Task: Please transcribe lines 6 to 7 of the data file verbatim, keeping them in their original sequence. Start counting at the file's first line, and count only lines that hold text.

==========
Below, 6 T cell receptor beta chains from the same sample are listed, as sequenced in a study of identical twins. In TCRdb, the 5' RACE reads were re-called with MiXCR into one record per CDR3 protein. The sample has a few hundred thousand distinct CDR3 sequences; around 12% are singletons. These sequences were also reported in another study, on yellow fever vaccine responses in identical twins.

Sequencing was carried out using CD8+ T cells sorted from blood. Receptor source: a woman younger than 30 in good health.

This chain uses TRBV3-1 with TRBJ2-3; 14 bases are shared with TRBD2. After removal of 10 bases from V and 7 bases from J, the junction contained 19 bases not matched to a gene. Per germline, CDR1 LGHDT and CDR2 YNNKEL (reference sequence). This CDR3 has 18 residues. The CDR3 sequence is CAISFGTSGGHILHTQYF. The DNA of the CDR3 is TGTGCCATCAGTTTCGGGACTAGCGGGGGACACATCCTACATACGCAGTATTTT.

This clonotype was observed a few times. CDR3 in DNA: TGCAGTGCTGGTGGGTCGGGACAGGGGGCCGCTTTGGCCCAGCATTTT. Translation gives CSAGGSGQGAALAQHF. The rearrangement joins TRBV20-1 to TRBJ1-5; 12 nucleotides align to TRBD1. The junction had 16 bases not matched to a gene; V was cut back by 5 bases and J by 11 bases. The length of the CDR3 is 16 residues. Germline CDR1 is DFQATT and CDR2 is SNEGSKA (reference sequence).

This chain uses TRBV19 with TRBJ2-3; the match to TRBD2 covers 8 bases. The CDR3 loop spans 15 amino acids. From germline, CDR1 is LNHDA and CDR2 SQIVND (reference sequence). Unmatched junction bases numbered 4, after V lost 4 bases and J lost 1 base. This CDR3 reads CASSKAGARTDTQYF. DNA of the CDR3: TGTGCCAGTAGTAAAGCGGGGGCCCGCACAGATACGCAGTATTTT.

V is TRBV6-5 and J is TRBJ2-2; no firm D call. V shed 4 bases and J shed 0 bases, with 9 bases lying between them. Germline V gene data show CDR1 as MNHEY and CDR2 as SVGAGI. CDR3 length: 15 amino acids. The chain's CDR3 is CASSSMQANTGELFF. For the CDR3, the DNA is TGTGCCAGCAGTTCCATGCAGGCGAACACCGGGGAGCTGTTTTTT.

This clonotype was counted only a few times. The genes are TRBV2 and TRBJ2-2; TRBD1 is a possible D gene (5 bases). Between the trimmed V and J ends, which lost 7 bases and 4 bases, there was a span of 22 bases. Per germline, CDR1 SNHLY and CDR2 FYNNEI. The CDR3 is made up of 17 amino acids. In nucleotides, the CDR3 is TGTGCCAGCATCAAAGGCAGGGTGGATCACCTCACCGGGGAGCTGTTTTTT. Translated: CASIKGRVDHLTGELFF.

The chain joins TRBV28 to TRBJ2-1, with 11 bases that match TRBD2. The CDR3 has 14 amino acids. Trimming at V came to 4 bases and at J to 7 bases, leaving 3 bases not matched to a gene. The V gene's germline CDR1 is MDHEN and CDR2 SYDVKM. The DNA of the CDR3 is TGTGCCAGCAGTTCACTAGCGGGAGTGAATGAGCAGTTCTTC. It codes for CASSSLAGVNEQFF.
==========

V is TRBV6-5 and J is TRBJ2-2; no firm D call. V shed 4 bases and J shed 0 bases, with 9 bases lying between them. Germline V gene data show CDR1 as MNHEY and CDR2 as SVGAGI. CDR3 length: 15 amino acids. The chain's CDR3 is CASSSMQANTGELFF. For the CDR3, the DNA is TGTGCCAGCAGTTCCATGCAGGCGAACACCGGGGAGCTGTTTTTT.

This clonotype was counted only a few times. The genes are TRBV2 and TRBJ2-2; TRBD1 is a possible D gene (5 bases). Between the trimmed V and J ends, which lost 7 bases and 4 bases, there was a span of 22 bases. Per germline, CDR1 SNHLY and CDR2 FYNNEI. The CDR3 is made up of 17 amino acids. In nucleotides, the CDR3 is TGTGCCAGCATCAAAGGCAGGGTGGATCACCTCACCGGGGAGCTGTTTTTT. Translated: CASIKGRVDHLTGELFF.